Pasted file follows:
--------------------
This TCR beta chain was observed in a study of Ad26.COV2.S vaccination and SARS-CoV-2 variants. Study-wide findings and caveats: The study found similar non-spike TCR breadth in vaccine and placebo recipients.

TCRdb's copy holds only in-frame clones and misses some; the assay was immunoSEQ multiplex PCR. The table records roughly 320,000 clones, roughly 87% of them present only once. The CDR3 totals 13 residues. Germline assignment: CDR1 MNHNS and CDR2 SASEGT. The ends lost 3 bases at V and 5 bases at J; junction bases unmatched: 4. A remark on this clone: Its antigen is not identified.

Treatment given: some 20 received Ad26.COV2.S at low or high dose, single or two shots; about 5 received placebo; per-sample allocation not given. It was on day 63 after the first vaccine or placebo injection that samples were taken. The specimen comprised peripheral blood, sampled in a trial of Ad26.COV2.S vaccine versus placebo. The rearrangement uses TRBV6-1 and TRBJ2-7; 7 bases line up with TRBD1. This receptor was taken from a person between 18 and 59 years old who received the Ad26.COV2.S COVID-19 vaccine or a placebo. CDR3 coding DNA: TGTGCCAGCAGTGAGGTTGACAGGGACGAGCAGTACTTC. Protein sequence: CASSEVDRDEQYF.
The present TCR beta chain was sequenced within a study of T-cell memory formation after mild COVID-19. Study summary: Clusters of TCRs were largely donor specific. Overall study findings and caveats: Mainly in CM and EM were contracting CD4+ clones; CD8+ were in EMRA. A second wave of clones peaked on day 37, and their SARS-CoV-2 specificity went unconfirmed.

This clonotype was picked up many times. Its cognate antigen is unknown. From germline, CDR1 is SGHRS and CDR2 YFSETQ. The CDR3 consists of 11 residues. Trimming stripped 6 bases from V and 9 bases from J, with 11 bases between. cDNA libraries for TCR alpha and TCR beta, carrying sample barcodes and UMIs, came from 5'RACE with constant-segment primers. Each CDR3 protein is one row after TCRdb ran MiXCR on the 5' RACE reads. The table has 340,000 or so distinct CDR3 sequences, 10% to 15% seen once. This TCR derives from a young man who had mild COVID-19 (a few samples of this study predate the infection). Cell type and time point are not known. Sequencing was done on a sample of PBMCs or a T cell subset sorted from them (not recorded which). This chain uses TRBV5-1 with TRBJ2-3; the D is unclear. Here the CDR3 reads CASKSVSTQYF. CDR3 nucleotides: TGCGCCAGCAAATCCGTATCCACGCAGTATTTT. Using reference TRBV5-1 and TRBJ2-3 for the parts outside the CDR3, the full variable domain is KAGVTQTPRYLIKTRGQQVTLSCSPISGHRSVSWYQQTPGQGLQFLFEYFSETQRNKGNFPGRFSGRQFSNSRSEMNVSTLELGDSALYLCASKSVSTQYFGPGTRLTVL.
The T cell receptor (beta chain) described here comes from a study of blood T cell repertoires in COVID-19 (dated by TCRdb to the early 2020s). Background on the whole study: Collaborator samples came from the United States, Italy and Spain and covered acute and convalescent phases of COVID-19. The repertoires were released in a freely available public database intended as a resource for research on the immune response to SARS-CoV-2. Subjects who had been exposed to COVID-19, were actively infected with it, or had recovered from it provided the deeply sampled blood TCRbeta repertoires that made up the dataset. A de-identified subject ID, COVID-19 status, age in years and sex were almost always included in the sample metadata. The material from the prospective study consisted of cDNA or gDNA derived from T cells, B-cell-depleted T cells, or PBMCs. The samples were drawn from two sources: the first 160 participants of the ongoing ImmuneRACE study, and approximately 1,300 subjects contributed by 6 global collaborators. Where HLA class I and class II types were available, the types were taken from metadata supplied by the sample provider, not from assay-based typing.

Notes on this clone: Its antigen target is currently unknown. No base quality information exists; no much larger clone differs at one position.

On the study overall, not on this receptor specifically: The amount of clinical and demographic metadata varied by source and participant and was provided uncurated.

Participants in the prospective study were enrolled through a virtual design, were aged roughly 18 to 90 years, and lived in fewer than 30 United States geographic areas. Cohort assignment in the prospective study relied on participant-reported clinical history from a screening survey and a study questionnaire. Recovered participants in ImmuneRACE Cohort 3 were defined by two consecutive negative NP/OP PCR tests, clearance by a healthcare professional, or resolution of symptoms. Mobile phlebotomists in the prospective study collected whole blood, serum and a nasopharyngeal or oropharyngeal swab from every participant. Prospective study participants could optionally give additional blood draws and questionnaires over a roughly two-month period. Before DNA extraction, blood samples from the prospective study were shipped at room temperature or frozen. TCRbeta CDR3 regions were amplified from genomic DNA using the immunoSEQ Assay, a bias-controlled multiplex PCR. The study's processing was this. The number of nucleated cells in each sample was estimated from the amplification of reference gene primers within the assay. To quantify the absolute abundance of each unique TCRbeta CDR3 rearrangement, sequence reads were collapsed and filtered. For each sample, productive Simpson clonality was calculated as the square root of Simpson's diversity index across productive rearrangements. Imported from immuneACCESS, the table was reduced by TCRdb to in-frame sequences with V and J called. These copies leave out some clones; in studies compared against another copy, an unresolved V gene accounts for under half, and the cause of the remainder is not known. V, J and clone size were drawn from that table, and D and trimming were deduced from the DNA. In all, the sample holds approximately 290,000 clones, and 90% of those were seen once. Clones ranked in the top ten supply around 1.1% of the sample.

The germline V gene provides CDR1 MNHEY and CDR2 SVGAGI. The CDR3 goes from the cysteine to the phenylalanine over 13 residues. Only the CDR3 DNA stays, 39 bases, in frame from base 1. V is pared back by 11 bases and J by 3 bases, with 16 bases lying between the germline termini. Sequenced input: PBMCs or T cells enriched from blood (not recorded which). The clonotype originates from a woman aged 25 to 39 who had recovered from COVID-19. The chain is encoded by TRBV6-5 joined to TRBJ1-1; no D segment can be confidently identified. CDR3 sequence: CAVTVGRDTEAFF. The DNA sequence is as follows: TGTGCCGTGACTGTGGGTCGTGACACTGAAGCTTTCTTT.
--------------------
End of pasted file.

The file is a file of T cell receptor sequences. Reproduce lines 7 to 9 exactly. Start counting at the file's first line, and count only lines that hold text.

Notes on this clone: Its antigen target is currently unknown. No base quality information exists; no much larger clone differs at one position.

On the study overall, not on this receptor specifically: The amount of clinical and demographic metadata varied by source and participant and was provided uncurated.

Participants in the prospective study were enrolled through a virtual design, were aged roughly 18 to 90 years, and lived in fewer than 30 United States geographic areas. Cohort assignment in the prospective study relied on participant-reported clinical history from a screening survey and a study questionnaire. Recovered participants in ImmuneRACE Cohort 3 were defined by two consecutive negative NP/OP PCR tests, clearance by a healthcare professional, or resolution of symptoms. Mobile phlebotomists in the prospective study collected whole blood, serum and a nasopharyngeal or oropharyngeal swab from every participant. Prospective study participants could optionally give additional blood draws and questionnaires over a roughly two-month period. Before DNA extraction, blood samples from the prospective study were shipped at room temperature or frozen. TCRbeta CDR3 regions were amplified from genomic DNA using the immunoSEQ Assay, a bias-controlled multiplex PCR. The study's processing was this. The number of nucleated cells in each sample was estimated from the amplification of reference gene primers within the assay. To quantify the absolute abundance of each unique TCRbeta CDR3 rearrangement, sequence reads were collapsed and filtered. For each sample, productive Simpson clonality was calculated as the square root of Simpson's diversity index across productive rearrangements. Imported from immuneACCESS, the table was reduced by TCRdb to in-frame sequences with V and J called. These copies leave out some clones; in studies compared against another copy, an unresolved V gene accounts for under half, and the cause of the remainder is not known. V, J and clone size were drawn from that table, and D and trimming were deduced from the DNA. In all, the sample holds approximately 290,000 clones, and 90% of those were seen once. Clones ranked in the top ten supply around 1.1% of the sample.